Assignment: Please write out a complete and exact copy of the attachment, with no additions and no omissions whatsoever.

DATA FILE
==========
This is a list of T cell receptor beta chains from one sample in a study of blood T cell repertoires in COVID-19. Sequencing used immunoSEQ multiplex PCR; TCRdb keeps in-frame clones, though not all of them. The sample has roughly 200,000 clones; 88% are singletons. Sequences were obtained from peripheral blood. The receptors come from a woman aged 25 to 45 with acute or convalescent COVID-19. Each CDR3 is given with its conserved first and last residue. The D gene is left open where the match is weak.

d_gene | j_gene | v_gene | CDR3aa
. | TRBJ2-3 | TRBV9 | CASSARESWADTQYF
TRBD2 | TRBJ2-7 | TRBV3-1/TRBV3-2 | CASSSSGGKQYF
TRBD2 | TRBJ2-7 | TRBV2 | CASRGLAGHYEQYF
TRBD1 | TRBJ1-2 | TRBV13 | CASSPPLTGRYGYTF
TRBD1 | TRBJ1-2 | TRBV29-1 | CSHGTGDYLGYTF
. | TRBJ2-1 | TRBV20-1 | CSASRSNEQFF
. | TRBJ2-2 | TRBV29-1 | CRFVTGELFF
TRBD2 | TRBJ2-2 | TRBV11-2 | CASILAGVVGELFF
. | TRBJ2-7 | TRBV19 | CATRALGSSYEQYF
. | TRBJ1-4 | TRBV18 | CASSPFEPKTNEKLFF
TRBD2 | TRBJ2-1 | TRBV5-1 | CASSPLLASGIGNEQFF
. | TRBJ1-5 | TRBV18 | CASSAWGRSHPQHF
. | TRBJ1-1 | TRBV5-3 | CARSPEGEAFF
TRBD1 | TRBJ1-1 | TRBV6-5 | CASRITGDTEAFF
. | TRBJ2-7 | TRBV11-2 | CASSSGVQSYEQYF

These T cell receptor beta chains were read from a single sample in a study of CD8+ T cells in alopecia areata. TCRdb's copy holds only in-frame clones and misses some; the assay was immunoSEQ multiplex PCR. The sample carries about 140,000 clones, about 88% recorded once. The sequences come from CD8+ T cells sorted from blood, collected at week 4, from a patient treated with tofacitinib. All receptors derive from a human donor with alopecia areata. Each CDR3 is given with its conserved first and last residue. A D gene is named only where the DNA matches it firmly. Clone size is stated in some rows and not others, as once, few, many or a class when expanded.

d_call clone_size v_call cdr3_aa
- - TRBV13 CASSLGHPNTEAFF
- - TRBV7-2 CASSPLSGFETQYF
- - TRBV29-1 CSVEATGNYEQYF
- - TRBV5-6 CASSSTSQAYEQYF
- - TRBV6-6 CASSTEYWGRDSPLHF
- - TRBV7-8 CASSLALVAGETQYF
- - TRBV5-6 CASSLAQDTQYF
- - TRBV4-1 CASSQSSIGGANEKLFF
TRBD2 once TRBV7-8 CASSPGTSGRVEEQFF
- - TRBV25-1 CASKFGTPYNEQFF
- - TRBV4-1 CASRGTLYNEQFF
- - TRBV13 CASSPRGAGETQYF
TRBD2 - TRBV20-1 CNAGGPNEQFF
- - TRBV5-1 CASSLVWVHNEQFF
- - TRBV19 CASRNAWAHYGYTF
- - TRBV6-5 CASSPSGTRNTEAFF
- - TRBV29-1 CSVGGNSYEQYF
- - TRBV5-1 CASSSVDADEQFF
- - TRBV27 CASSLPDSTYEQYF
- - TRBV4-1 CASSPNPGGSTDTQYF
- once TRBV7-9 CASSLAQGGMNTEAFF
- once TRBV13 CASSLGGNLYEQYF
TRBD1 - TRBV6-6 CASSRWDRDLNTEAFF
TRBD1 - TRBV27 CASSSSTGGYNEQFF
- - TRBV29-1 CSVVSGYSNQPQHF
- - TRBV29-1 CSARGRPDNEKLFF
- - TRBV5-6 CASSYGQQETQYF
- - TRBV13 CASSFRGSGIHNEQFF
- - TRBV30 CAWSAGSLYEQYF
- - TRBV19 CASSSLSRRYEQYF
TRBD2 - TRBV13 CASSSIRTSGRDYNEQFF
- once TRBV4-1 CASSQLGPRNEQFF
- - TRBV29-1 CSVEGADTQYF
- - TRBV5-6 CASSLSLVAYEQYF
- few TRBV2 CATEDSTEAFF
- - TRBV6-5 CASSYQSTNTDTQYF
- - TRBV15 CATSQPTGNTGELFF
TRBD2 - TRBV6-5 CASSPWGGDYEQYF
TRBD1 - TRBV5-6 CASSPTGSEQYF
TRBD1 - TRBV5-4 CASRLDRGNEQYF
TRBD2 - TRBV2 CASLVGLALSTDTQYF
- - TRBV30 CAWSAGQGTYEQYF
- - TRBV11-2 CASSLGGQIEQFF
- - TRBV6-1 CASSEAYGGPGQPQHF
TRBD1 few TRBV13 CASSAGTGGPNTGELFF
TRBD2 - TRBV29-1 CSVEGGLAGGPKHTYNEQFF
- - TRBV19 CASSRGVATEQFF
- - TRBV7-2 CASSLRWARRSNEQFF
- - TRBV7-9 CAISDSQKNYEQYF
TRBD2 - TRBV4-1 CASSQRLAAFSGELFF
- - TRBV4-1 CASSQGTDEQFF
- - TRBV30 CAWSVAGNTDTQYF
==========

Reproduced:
This is a list of T cell receptor beta chains from one sample in a study of blood T cell repertoires in COVID-19. Sequencing used immunoSEQ multiplex PCR; TCRdb keeps in-frame clones, though not all of them. The sample has roughly 200,000 clones; 88% are singletons. Sequences were obtained from peripheral blood. The receptors come from a woman aged 25 to 45 with acute or convalescent COVID-19. Each CDR3 is given with its conserved first and last residue. The D gene is left open where the match is weak.

d_gene | j_gene | v_gene | CDR3aa
. | TRBJ2-3 | TRBV9 | CASSARESWADTQYF
TRBD2 | TRBJ2-7 | TRBV3-1/TRBV3-2 | CASSSSGGKQYF
TRBD2 | TRBJ2-7 | TRBV2 | CASRGLAGHYEQYF
TRBD1 | TRBJ1-2 | TRBV13 | CASSPPLTGRYGYTF
TRBD1 | TRBJ1-2 | TRBV29-1 | CSHGTGDYLGYTF
. | TRBJ2-1 | TRBV20-1 | CSASRSNEQFF
. | TRBJ2-2 | TRBV29-1 | CRFVTGELFF
TRBD2 | TRBJ2-2 | TRBV11-2 | CASILAGVVGELFF
. | TRBJ2-7 | TRBV19 | CATRALGSSYEQYF
. | TRBJ1-4 | TRBV18 | CASSPFEPKTNEKLFF
TRBD2 | TRBJ2-1 | TRBV5-1 | CASSPLLASGIGNEQFF
. | TRBJ1-5 | TRBV18 | CASSAWGRSHPQHF
. | TRBJ1-1 | TRBV5-3 | CARSPEGEAFF
TRBD1 | TRBJ1-1 | TRBV6-5 | CASRITGDTEAFF
. | TRBJ2-7 | TRBV11-2 | CASSSGVQSYEQYF

These T cell receptor beta chains were read from a single sample in a study of CD8+ T cells in alopecia areata. TCRdb's copy holds only in-frame clones and misses some; the assay was immunoSEQ multiplex PCR. The sample carries about 140,000 clones, about 88% recorded once. The sequences come from CD8+ T cells sorted from blood, collected at week 4, from a patient treated with tofacitinib. All receptors derive from a human donor with alopecia areata. Each CDR3 is given with its conserved first and last residue. A D gene is named only where the DNA matches it firmly. Clone size is stated in some rows and not others, as once, few, many or a class when expanded.

d_call clone_size v_call cdr3_aa
- - TRBV13 CASSLGHPNTEAFF
- - TRBV7-2 CASSPLSGFETQYF
- - TRBV29-1 CSVEATGNYEQYF
- - TRBV5-6 CASSSTSQAYEQYF
- - TRBV6-6 CASSTEYWGRDSPLHF
- - TRBV7-8 CASSLALVAGETQYF
- - TRBV5-6 CASSLAQDTQYF
- - TRBV4-1 CASSQSSIGGANEKLFF
TRBD2 once TRBV7-8 CASSPGTSGRVEEQFF
- - TRBV25-1 CASKFGTPYNEQFF
- - TRBV4-1 CASRGTLYNEQFF
- - TRBV13 CASSPRGAGETQYF
TRBD2 - TRBV20-1 CNAGGPNEQFF
- - TRBV5-1 CASSLVWVHNEQFF
- - TRBV19 CASRNAWAHYGYTF
- - TRBV6-5 CASSPSGTRNTEAFF
- - TRBV29-1 CSVGGNSYEQYF
- - TRBV5-1 CASSSVDADEQFF
- - TRBV27 CASSLPDSTYEQYF
- - TRBV4-1 CASSPNPGGSTDTQYF
- once TRBV7-9 CASSLAQGGMNTEAFF
- once TRBV13 CASSLGGNLYEQYF
TRBD1 - TRBV6-6 CASSRWDRDLNTEAFF
TRBD1 - TRBV27 CASSSSTGGYNEQFF
- - TRBV29-1 CSVVSGYSNQPQHF
- - TRBV29-1 CSARGRPDNEKLFF
- - TRBV5-6 CASSYGQQETQYF
- - TRBV13 CASSFRGSGIHNEQFF
- - TRBV30 CAWSAGSLYEQYF
- - TRBV19 CASSSLSRRYEQYF
TRBD2 - TRBV13 CASSSIRTSGRDYNEQFF
- once TRBV4-1 CASSQLGPRNEQFF
- - TRBV29-1 CSVEGADTQYF
- - TRBV5-6 CASSLSLVAYEQYF
- few TRBV2 CATEDSTEAFF
- - TRBV6-5 CASSYQSTNTDTQYF
- - TRBV15 CATSQPTGNTGELFF
TRBD2 - TRBV6-5 CASSPWGGDYEQYF
TRBD1 - TRBV5-6 CASSPTGSEQYF
TRBD1 - TRBV5-4 CASRLDRGNEQYF
TRBD2 - TRBV2 CASLVGLALSTDTQYF
- - TRBV30 CAWSAGQGTYEQYF
- - TRBV11-2 CASSLGGQIEQFF
- - TRBV6-1 CASSEAYGGPGQPQHF
TRBD1 few TRBV13 CASSAGTGGPNTGELFF
TRBD2 - TRBV29-1 CSVEGGLAGGPKHTYNEQFF
- - TRBV19 CASSRGVATEQFF
- - TRBV7-2 CASSLRWARRSNEQFF
- - TRBV7-9 CAISDSQKNYEQYF
TRBD2 - TRBV4-1 CASSQRLAAFSGELFF
- - TRBV4-1 CASSQGTDEQFF
- - TRBV30 CAWSVAGNTDTQYF